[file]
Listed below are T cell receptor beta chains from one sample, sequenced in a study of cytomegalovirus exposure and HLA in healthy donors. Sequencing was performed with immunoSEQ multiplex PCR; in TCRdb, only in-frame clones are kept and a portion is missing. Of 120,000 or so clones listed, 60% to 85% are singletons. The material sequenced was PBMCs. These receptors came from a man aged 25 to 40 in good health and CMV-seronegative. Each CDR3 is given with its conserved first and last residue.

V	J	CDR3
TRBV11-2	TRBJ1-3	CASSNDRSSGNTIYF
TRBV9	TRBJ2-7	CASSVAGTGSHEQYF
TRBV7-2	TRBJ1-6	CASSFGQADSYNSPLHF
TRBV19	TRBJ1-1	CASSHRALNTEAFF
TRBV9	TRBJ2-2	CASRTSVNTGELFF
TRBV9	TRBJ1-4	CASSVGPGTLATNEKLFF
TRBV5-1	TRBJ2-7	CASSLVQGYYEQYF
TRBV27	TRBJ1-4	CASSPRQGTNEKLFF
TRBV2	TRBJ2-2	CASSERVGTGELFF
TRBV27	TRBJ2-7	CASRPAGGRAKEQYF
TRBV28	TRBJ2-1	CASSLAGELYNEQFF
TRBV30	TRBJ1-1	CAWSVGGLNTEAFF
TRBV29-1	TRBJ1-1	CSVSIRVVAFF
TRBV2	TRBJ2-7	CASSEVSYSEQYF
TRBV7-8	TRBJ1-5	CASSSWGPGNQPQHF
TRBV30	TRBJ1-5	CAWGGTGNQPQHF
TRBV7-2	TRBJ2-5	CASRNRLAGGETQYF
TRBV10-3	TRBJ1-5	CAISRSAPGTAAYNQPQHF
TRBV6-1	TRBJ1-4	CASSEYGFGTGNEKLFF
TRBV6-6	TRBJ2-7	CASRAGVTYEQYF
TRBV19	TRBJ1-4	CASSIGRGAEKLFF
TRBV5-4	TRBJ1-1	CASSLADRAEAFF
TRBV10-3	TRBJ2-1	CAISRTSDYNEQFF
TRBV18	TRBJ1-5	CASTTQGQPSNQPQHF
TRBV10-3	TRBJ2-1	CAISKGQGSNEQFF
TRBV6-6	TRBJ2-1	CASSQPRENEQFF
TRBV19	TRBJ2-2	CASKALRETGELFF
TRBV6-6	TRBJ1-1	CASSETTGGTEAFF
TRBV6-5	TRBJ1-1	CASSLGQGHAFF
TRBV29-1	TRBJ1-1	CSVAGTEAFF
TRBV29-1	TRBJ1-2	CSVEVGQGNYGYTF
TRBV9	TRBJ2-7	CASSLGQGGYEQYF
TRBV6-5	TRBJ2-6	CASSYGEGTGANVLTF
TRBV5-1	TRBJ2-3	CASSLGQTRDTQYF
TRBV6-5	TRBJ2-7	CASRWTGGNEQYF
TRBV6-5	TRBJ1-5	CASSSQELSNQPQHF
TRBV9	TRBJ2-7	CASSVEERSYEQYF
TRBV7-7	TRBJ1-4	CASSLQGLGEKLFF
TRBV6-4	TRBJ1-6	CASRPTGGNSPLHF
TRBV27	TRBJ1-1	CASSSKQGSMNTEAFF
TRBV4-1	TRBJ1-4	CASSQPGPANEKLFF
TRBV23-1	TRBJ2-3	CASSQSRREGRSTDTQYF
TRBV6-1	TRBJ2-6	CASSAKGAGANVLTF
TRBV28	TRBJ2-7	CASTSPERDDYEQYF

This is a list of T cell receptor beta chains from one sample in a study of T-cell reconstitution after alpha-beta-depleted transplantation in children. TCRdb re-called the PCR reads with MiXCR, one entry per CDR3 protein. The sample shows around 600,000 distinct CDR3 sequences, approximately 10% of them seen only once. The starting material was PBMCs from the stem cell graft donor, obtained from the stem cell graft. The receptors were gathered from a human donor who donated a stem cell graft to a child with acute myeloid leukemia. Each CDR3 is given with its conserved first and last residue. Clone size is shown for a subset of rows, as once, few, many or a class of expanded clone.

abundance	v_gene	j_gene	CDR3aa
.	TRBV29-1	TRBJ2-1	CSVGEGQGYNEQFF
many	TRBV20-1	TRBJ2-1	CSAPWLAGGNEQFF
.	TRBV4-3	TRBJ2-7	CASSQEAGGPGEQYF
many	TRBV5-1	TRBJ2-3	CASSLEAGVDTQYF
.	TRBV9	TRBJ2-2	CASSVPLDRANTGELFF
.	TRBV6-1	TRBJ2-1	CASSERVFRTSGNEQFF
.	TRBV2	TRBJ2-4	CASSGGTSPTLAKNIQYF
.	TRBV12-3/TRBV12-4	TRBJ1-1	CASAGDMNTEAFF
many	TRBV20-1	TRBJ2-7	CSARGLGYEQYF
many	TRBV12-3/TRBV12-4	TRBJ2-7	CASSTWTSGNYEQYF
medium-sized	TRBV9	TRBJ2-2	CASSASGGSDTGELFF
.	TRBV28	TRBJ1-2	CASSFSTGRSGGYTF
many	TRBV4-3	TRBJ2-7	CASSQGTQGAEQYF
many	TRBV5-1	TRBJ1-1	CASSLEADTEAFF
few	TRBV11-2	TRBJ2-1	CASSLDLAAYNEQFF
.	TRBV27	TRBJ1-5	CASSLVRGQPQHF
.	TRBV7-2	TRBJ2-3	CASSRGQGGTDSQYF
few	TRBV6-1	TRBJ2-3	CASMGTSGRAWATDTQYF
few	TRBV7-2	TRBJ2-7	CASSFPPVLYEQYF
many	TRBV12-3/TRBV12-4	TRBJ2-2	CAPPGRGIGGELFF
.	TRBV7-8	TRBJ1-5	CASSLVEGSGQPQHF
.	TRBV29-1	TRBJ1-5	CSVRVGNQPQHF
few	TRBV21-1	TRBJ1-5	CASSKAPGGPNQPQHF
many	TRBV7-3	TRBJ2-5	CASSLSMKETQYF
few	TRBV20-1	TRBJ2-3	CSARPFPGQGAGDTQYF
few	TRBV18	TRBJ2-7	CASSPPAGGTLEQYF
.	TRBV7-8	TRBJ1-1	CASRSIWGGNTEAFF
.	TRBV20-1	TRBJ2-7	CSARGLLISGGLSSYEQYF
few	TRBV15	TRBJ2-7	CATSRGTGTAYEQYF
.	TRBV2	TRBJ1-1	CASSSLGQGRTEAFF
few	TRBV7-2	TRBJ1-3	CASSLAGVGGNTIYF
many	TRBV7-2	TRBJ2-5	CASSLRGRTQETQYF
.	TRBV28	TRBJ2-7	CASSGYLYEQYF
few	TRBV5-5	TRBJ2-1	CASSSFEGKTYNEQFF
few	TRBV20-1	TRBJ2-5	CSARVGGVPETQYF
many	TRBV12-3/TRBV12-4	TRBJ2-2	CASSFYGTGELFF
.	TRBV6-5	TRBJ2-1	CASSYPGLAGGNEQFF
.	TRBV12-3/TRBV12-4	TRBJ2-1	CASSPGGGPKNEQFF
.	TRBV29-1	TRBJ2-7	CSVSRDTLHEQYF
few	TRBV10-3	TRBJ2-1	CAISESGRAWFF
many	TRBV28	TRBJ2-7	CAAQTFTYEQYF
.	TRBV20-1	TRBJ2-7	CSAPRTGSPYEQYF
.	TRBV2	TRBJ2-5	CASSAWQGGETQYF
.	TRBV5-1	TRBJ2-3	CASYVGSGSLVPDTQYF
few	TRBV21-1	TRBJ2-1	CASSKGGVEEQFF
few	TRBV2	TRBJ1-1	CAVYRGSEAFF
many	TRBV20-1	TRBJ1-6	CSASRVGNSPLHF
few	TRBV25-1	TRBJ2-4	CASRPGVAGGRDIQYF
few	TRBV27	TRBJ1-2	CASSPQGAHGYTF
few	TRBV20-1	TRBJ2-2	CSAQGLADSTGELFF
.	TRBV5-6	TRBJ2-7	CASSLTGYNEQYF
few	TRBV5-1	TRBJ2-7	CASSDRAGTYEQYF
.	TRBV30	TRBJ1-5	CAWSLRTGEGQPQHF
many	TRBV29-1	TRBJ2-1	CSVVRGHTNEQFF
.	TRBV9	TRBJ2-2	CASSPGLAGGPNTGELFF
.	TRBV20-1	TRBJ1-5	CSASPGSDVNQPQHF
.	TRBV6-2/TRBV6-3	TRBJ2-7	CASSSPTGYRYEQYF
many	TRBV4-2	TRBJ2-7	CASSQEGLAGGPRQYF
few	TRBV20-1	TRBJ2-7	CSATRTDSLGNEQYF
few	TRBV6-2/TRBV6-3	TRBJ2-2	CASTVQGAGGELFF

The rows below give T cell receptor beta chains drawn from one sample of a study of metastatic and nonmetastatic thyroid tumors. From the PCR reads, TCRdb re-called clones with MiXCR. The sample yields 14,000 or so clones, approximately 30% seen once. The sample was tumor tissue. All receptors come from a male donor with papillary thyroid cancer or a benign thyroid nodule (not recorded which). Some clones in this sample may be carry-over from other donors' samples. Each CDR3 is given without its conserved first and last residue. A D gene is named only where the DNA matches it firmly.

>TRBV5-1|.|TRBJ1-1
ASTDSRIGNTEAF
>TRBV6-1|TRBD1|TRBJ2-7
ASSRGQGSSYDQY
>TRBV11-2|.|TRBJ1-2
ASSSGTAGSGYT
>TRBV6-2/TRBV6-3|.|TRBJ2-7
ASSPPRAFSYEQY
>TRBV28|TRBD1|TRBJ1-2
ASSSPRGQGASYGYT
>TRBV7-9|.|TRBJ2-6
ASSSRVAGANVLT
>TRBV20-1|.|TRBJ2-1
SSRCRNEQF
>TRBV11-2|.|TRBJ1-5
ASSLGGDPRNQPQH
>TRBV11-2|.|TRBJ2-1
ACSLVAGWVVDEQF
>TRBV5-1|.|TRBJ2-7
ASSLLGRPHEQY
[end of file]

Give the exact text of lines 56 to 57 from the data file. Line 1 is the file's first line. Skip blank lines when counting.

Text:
.	TRBV12-3/TRBV12-4	TRBJ1-1	CASAGDMNTEAFF
many	TRBV20-1	TRBJ2-7	CSARGLGYEQYF